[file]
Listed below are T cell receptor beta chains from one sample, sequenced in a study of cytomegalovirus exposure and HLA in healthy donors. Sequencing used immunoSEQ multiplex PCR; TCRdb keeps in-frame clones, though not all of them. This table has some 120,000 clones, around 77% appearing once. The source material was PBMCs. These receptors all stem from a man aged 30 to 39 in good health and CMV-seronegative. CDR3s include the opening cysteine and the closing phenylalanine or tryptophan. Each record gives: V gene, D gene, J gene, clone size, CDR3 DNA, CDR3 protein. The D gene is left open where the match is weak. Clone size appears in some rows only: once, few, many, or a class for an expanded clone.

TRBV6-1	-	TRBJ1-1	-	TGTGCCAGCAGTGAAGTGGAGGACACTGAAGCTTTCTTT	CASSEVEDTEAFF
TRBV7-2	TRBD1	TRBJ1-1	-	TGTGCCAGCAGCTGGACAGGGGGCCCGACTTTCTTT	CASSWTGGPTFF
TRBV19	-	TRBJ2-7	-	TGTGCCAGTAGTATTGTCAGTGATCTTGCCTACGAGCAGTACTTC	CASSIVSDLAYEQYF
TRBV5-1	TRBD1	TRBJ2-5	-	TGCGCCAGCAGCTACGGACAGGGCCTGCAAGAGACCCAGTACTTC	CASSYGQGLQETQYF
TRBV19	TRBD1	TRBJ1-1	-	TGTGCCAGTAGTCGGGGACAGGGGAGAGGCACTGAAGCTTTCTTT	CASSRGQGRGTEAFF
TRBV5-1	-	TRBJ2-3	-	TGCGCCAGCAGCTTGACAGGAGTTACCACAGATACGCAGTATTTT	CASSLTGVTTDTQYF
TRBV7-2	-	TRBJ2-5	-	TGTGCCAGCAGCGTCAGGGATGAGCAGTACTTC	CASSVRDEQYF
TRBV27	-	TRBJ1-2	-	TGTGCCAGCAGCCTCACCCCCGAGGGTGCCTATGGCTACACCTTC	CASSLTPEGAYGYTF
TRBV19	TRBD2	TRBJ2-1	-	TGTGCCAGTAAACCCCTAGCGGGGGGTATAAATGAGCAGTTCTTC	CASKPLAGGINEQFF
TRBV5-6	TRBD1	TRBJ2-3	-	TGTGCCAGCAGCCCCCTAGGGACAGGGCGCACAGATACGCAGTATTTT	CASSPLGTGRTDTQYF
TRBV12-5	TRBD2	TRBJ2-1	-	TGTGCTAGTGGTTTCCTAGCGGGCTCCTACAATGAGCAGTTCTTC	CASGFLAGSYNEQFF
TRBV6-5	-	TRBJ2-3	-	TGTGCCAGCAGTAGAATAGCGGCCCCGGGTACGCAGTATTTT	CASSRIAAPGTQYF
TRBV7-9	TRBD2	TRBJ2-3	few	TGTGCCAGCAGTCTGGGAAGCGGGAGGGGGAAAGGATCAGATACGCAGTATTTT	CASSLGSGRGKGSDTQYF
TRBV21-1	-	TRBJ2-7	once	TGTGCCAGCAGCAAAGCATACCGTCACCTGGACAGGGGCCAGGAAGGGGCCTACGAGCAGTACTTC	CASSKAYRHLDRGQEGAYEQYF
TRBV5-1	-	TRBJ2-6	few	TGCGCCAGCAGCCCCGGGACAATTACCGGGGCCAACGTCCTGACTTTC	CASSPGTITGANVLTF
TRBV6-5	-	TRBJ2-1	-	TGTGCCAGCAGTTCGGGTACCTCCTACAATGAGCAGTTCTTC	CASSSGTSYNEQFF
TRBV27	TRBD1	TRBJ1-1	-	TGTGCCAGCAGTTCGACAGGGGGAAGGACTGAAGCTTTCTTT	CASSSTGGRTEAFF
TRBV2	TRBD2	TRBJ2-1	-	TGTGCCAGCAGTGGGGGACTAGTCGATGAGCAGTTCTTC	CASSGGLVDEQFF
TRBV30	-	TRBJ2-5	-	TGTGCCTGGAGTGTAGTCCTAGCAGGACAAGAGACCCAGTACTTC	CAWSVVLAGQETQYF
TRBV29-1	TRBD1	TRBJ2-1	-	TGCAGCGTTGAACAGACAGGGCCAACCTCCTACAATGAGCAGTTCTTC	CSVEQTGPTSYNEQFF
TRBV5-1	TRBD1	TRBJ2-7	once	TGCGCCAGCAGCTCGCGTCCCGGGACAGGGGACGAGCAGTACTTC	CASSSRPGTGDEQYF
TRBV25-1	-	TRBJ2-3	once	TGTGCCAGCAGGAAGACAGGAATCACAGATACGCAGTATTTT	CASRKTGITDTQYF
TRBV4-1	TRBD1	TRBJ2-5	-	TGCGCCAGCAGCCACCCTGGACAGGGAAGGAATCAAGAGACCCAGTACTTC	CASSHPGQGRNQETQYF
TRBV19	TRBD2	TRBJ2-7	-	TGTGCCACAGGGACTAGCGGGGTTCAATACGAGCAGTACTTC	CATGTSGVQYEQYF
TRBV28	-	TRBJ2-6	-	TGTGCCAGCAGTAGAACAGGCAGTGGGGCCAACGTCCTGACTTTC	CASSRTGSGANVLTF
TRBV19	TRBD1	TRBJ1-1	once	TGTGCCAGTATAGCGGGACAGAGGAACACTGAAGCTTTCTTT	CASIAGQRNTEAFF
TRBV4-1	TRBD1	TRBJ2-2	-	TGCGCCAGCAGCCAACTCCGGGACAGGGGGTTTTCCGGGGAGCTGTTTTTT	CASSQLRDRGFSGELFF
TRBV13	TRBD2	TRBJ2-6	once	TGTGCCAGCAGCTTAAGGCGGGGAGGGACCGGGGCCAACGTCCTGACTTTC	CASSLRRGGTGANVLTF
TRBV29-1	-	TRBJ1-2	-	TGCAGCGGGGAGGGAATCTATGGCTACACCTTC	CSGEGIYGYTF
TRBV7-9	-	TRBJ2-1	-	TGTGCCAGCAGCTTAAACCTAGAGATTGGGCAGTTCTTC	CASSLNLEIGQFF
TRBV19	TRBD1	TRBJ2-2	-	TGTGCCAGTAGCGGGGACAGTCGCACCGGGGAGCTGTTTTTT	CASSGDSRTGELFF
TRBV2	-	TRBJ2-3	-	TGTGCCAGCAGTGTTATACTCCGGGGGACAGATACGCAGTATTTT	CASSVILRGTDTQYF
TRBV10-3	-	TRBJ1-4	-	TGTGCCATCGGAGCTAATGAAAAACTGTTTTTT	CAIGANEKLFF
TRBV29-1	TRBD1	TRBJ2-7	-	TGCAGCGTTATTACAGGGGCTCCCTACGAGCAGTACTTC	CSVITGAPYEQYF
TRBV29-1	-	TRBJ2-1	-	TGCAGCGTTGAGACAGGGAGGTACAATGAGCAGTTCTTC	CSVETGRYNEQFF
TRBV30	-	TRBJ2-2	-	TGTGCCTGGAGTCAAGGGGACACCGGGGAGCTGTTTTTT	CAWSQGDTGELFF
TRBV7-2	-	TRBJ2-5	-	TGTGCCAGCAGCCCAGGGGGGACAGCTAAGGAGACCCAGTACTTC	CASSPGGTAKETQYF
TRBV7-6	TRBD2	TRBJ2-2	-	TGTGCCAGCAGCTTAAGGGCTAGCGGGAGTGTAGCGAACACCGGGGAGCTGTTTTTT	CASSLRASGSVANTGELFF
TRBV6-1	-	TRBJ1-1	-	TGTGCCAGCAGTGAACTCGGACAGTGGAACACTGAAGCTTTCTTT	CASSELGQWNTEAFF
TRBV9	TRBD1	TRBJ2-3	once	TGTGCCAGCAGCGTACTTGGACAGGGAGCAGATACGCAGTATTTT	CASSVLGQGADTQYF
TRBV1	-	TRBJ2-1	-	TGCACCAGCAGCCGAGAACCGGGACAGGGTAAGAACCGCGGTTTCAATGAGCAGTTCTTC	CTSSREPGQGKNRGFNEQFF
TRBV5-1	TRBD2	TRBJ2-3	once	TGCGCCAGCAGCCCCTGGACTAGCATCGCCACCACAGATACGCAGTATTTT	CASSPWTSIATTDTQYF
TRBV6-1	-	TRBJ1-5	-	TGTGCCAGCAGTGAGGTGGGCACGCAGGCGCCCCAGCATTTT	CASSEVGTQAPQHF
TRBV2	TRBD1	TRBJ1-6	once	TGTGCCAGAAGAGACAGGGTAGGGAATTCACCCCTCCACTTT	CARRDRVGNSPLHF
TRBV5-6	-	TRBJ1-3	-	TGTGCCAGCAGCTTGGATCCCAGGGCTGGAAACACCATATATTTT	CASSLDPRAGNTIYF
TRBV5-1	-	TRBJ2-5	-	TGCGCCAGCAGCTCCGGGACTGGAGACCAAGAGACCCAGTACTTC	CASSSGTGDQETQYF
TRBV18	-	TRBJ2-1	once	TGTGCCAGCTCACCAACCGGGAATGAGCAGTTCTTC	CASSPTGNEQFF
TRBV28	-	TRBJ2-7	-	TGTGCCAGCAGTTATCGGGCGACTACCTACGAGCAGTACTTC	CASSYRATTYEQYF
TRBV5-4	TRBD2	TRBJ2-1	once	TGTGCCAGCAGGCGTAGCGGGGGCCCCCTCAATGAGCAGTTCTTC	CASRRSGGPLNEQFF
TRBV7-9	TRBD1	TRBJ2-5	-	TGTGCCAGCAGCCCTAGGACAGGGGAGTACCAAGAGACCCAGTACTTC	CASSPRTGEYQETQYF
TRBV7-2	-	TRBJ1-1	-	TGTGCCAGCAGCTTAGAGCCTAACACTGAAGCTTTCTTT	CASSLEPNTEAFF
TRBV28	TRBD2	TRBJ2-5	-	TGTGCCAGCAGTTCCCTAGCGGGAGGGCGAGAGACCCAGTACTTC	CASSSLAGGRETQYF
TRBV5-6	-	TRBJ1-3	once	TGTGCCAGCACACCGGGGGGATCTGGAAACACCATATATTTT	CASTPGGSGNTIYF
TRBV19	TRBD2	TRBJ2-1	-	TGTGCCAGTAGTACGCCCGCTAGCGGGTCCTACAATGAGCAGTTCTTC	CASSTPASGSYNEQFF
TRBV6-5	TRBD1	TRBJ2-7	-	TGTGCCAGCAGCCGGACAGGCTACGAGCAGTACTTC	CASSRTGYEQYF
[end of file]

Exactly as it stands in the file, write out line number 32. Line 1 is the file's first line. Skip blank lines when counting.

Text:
TRBV19	TRBD1	TRBJ2-2	-	TGTGCCAGTAGCGGGGACAGTCGCACCGGGGAGCTGTTTTTT	CASSGDSRTGELFF